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Twelve local artists have taken up an Evanston Community Development Corporation challenge to use castoff chairs and found objects to create something “green,” in keeping with the theme of ECDC’s third annual Outstanding Citizen Awards dinner, “Creating Change through Activism.”
The chairs, which will be auctioned off at the event’s “CHAIRity Auction” on Feb. 27 at the Unitarian Church of Evanston, align with the ECDC goal of using green design principles and technologies to make homes and business development more affordable, said ECDC board member Micere Keels.
This year ECDC honors Evanstonian Bennett J. Johnson, a long-time civil rights activist, as its Outstanding Citizen of the year. As president of the Evanston/North Shore NAACP, Mr. Johnson is the longest-serving person in the organization’s history. He is also in his tenth year as publisher of the Evanston Sentinel and vice president of Third World Press.
“The Seat of Peace,” a chair by Evanston artist, storyteller and poet Esther Williams-Hays, used peace slogans and pictures of Dr. Martin Luther King Jr., Gandhi and others from diverse cultures to carry her message.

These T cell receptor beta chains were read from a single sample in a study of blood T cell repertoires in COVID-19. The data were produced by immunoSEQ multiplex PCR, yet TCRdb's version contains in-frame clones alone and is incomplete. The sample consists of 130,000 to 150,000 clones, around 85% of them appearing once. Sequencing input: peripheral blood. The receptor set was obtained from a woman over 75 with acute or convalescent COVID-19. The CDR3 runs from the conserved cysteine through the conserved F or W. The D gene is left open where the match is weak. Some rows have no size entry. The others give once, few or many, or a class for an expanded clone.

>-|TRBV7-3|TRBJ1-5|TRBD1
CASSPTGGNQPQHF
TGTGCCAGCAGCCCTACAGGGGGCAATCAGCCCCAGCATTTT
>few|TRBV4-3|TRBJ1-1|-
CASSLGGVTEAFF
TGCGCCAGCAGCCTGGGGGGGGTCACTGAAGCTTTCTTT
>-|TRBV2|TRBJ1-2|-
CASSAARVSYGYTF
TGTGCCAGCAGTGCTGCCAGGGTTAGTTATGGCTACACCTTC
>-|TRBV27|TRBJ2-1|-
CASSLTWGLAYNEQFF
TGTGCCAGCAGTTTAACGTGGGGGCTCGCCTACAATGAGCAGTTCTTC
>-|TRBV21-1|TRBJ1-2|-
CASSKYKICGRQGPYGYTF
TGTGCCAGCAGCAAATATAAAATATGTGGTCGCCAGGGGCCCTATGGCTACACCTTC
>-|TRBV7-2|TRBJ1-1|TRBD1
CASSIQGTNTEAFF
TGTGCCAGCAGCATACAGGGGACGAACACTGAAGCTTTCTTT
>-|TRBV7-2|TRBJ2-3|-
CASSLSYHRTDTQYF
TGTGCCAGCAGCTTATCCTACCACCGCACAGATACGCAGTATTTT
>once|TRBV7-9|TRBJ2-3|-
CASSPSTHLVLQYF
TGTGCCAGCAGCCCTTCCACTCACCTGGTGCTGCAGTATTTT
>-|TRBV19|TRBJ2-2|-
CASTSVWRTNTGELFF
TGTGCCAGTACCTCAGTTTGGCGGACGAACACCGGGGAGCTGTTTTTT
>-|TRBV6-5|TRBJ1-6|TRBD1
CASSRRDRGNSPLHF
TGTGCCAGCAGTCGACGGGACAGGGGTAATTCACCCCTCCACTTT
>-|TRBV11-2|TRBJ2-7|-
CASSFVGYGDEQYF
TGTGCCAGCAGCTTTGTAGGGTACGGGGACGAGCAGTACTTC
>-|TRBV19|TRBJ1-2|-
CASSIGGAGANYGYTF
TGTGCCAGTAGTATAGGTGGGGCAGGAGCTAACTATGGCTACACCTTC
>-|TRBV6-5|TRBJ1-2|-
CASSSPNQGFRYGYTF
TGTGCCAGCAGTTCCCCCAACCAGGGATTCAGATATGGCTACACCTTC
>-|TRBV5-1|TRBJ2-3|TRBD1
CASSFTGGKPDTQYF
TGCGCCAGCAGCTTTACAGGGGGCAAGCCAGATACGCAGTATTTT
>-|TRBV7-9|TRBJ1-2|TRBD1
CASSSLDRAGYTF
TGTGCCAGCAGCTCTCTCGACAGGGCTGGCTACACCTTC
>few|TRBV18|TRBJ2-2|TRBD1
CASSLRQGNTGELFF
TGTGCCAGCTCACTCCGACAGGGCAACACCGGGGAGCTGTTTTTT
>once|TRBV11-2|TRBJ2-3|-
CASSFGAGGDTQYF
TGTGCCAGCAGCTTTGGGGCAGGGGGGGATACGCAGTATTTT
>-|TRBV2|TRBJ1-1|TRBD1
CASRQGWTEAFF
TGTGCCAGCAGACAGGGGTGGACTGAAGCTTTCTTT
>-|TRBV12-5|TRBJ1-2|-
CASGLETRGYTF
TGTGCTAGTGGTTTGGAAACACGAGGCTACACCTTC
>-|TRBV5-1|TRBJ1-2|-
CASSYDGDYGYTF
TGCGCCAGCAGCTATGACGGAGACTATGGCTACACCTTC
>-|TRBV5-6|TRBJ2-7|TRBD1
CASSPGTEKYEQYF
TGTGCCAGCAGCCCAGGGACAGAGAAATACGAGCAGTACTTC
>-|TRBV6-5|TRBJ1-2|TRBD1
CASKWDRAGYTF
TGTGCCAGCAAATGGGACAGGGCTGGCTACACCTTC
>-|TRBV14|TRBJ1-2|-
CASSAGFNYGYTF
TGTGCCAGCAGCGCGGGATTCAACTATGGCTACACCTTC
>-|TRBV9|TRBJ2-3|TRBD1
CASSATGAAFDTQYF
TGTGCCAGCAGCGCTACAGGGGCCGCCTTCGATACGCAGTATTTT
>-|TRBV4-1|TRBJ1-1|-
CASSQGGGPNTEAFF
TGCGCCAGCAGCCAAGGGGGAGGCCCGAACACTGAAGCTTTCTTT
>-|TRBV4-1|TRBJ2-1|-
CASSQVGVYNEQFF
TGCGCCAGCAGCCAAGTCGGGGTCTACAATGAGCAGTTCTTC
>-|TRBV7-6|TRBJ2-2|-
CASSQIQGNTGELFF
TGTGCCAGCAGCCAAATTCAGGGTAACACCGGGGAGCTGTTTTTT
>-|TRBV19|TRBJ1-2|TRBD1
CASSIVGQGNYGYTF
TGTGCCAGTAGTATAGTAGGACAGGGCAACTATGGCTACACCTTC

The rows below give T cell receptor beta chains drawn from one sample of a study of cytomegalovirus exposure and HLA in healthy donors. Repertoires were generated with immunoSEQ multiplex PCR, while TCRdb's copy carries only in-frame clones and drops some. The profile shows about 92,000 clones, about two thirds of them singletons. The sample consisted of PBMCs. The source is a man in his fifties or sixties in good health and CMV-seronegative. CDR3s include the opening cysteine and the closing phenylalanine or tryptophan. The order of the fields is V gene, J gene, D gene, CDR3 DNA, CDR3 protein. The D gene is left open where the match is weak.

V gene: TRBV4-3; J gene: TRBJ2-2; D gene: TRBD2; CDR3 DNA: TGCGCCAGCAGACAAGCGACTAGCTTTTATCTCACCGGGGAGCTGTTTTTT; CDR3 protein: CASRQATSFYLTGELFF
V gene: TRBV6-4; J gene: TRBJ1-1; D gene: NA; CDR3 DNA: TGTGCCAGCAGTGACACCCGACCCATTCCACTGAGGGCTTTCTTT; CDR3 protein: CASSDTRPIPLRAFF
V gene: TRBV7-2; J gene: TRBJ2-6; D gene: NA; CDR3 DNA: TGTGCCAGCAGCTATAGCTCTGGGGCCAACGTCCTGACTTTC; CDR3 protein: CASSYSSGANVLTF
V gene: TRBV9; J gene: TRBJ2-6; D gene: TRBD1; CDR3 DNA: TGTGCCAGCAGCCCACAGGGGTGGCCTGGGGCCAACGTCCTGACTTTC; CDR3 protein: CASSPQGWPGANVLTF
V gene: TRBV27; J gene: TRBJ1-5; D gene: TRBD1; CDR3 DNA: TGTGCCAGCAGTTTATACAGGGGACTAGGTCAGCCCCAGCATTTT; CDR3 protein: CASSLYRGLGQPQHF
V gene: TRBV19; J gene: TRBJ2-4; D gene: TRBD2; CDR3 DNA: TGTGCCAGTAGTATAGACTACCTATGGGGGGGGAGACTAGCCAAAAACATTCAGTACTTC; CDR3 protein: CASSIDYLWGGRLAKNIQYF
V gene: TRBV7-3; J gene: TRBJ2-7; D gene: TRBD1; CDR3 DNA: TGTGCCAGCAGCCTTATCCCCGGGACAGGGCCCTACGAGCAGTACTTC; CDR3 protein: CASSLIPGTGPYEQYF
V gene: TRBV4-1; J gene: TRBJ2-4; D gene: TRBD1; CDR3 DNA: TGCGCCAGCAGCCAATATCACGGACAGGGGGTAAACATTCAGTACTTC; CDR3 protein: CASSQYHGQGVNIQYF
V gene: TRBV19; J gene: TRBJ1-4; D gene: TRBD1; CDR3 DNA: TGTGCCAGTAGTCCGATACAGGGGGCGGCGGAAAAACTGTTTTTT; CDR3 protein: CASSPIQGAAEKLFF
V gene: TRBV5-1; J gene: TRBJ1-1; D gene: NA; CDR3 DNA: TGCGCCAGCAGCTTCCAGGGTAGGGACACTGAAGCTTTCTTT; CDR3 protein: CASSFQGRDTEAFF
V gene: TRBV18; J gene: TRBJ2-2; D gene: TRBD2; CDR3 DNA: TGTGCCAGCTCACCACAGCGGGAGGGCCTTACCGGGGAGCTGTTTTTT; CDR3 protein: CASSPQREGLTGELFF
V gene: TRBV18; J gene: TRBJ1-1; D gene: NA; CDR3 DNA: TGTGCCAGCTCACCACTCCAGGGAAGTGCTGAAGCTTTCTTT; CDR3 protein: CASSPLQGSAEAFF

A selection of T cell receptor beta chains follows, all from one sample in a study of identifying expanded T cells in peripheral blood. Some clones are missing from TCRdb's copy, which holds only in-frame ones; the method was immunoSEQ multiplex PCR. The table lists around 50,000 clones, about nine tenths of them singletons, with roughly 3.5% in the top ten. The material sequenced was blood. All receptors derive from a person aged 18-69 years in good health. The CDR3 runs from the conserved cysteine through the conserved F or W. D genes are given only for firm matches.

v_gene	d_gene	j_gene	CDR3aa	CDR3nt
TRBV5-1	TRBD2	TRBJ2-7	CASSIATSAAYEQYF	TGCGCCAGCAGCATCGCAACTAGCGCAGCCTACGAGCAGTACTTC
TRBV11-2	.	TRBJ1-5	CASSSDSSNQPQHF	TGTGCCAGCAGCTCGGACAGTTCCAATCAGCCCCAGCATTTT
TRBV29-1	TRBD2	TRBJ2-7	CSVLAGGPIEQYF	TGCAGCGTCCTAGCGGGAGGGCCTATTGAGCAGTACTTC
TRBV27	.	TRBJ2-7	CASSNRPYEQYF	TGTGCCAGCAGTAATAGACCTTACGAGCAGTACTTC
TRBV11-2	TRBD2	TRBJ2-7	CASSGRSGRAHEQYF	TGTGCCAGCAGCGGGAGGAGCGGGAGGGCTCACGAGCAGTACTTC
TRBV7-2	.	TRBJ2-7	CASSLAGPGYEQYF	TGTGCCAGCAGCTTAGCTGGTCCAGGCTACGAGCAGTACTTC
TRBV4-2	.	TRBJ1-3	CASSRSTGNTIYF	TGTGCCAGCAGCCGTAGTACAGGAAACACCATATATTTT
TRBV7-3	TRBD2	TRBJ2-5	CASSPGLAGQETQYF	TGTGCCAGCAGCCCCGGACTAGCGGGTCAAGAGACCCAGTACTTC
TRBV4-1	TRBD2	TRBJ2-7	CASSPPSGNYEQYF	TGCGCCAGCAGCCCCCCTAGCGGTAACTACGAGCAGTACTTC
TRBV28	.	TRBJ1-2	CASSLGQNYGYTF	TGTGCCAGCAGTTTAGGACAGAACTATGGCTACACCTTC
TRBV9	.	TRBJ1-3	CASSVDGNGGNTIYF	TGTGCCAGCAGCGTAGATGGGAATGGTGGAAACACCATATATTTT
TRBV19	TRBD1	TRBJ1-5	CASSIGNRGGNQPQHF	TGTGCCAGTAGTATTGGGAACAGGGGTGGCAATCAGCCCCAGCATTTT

Highland Park artist Bonnie Katz depicted peace another way, embellishing her “spa blue” chair with cutouts of woodland animals and falling oak leaves to convey the peaceful feeling of sitting in a garden.
Nature is also the subject of “Heavenston Gardening.” Kathy Miller, an Evanston artist and avid gardener, covered her chair in moss, hung it with vines, and added a dragonfly and ladybugs, a potted orchid, seed packets, gardening gloves, a wide-brimmed hat and a weeder.
Evanston artist Stuart Novy carried the “CHAIRity” pun a bit farther in “CHAIRily Chaplin” and “Sweet CHAIRiot.” In the first sits an enlarged photo of “the little tramp,” feet dangling, bamboo cane in hand. The second chair, fitted with wheels, has an orange plywood shell, covered with candy wrappers and topped by a papier mache horse’s head.
Evanston’s Barbara Wakefield designed an artist’s book with ten self-portraits draped over a chair with arms. “It has to do with power, struggle and gender identity,” she says. “A chair with arms typically is used at the head of the table by a man. By trying to maintain balance in my poses, I’m struggling to not lose my identity.”
The artists’ chairs will be on exhibit during February at the First Bank and Trust, both 820 Church St. and 2925 Central St. Precious Wright is accepting pre-bids at 847-756-0159. Buy-it-now prices are available through the ECDC Fan Page on Facebook.
Tickets to the ECDC 2010 Outstanding Citizen Awards dinner are available from Precious Wright at 847-756-0159. Individual tickets are $125; table of eight, $1,000.
ECDC is a community-based non-profit dedicated to the revitalization of Evanston’s West Side.